Eller College of Management Doctoral Candidate Offers Tips to Help Organizations Prevent Employee Burnout
May 18, 2023
In a recent research paper, Kelly P. Gabriel, third year doctoral candidate in Management and Organizations at the University of Arizona’s Eller College of Management, addresses the topic of employee burnout. Published on the ScienceDirect website, as well as the Business Horizons journal, the study aims to help businesses create healthier workplaces during crises and beyond.
Gabriel says the goal of the paper is to “help organizations facilitate the availability of job resources and diminish the pressure of job demands.” This, she adds, maximizes employee engagement while minimizing the chance of burnout.
In the paper she provides recommendations including intraindividual — such as providing stress management interventions; interpersonal — such as reducing stressful and unnecessary social interactions; and organizational — for example, communicating transparently and implementing fair and equitable performance management.
“Compared to the more common individual-level initiatives such as encouraging employees to do self-care or manage their time better, organizational-level initiatives such as restructuring work or providing outlets for employee voice in decision-making are more effective and also have longer-lasting positive effects,” Gabriel says, adding: “Individual-targeted methods alone cannot overcome institutional problems. Employees cannot meditate away poor work conditions, precarious unemployment and widespread global death like in the COVID-19 pandemic.”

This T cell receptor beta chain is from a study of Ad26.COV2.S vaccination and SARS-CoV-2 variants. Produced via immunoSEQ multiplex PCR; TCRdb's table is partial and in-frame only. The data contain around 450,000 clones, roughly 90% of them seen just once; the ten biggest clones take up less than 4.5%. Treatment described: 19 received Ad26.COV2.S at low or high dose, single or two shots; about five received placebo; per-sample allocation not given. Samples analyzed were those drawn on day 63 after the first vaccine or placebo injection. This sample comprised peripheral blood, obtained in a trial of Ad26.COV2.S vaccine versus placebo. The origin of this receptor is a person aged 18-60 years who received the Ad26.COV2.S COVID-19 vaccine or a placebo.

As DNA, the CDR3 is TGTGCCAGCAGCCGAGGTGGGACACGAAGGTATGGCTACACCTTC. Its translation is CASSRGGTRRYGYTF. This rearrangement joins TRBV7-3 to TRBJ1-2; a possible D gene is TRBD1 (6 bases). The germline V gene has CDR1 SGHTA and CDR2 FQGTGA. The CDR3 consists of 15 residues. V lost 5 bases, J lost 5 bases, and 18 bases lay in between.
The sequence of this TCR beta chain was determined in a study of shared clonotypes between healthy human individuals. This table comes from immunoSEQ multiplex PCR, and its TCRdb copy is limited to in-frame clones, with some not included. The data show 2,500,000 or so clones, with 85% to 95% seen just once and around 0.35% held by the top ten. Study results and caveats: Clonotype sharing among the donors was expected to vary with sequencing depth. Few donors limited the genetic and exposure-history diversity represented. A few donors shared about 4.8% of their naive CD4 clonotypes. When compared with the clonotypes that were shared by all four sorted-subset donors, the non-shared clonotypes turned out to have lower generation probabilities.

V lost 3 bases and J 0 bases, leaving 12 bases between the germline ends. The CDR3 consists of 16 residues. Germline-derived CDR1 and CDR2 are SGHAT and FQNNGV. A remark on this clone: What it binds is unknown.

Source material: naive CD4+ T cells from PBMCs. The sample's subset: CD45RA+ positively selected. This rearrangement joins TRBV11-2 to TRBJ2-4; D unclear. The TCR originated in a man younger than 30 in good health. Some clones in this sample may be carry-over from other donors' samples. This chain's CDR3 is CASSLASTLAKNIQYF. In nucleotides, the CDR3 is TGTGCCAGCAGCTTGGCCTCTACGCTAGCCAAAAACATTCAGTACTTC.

Burnout, caused from chronic work-related stress, leads to people feeling emotionally drained, negative and detached from work. This in turn leads to decreased performance, inhibited creativity and innovation, work-place accidents, absenteeism and physical and mental illnesses.
While Gabriel notes that fostering healthier and more equitable workplaces is a necessity at any time, it is even more important during a crisis that has intensified job demands, drained job resources, and exacerbated existing inequalities. Based on her research and review of evidence, she offers the following five tips to help organizations prevent and combat employee burnout:
1. Provide stress management interventions
2. Allow employees to be active crafters of their work
3. Cultivate and encourage social support
4. Engage employees in decision-making
5. Implement high-quality performance management
She believes her evidence-based recommendations combined with implementation guidelines provided in her paper can help business leaders promote and create sustainable wellness at work during crises and beyond. Gabriel is available to speak further about her study and tips to help organizations prevent employee burnout in the workplace for news stories and television segments.